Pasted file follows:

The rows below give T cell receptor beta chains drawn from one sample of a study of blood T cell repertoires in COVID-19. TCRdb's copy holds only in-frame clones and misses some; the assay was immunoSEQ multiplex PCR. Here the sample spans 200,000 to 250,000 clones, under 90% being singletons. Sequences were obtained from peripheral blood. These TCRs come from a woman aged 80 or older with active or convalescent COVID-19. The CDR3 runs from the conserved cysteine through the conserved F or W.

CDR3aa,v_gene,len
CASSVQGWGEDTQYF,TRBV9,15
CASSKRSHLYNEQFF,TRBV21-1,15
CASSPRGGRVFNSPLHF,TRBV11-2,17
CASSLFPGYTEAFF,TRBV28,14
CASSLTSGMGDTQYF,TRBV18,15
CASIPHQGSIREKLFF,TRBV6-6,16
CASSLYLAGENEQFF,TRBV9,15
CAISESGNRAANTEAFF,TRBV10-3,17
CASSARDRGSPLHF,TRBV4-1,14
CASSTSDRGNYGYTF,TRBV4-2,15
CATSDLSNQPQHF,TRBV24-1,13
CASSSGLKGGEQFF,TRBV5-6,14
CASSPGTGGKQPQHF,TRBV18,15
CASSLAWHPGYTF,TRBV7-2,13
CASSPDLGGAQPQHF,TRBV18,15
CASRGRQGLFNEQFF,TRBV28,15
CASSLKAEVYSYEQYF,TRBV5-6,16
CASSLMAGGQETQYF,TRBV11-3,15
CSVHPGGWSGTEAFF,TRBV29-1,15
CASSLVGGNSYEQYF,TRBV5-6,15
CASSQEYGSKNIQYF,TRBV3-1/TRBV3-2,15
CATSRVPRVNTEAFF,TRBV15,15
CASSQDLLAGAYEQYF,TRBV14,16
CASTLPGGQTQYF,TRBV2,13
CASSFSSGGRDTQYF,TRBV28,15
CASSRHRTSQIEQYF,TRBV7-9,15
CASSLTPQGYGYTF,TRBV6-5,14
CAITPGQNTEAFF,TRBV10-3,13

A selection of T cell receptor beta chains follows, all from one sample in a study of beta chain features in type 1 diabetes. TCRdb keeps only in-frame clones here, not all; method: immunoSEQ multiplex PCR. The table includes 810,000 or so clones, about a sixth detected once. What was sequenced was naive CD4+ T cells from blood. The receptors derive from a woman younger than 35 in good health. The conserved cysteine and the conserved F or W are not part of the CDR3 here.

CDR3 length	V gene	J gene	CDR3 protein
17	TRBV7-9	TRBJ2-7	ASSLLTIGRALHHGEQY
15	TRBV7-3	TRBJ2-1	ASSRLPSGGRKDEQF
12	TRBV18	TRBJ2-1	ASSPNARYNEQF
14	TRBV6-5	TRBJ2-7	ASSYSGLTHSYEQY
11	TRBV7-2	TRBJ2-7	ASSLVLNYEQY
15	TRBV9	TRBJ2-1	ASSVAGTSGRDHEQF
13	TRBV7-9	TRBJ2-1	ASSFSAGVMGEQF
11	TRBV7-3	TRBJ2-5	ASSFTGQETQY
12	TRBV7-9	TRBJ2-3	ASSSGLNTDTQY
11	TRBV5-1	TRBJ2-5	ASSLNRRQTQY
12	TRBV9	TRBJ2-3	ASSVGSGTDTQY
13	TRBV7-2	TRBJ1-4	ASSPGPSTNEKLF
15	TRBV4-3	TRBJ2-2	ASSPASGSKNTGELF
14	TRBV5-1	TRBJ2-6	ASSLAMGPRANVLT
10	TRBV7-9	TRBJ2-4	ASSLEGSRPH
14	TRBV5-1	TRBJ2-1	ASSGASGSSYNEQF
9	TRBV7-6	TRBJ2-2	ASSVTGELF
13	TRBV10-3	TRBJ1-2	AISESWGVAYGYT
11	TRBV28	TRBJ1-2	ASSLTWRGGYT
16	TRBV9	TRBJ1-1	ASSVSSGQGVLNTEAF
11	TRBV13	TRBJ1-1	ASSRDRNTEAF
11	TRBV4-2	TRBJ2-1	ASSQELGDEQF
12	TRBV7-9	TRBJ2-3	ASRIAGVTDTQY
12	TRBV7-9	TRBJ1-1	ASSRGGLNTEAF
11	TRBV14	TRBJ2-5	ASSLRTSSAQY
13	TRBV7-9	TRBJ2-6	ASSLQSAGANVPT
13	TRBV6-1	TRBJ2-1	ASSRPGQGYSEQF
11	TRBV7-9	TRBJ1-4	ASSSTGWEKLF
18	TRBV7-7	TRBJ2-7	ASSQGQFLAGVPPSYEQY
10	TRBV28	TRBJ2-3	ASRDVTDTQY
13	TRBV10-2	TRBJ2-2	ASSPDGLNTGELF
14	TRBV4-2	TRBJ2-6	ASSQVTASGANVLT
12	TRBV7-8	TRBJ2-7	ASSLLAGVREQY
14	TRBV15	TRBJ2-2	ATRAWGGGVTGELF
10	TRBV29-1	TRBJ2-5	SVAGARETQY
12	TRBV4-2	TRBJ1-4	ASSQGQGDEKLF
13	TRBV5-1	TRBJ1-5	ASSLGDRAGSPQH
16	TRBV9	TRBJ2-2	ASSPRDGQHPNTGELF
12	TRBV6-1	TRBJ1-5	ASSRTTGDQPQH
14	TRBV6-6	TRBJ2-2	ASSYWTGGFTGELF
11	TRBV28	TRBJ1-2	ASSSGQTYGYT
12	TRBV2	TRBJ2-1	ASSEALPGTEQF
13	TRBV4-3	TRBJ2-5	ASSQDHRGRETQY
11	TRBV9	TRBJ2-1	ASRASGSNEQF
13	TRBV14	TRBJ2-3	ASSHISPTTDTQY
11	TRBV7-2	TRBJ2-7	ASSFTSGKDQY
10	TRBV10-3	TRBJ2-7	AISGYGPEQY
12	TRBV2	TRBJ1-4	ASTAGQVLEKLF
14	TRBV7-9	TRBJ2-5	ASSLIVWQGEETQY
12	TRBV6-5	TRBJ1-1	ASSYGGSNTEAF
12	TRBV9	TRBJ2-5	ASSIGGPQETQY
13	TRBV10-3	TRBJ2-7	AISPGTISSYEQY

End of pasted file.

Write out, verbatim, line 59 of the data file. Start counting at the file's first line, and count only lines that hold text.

13	TRBV6-1	TRBJ2-1	ASSRPGQGYSEQF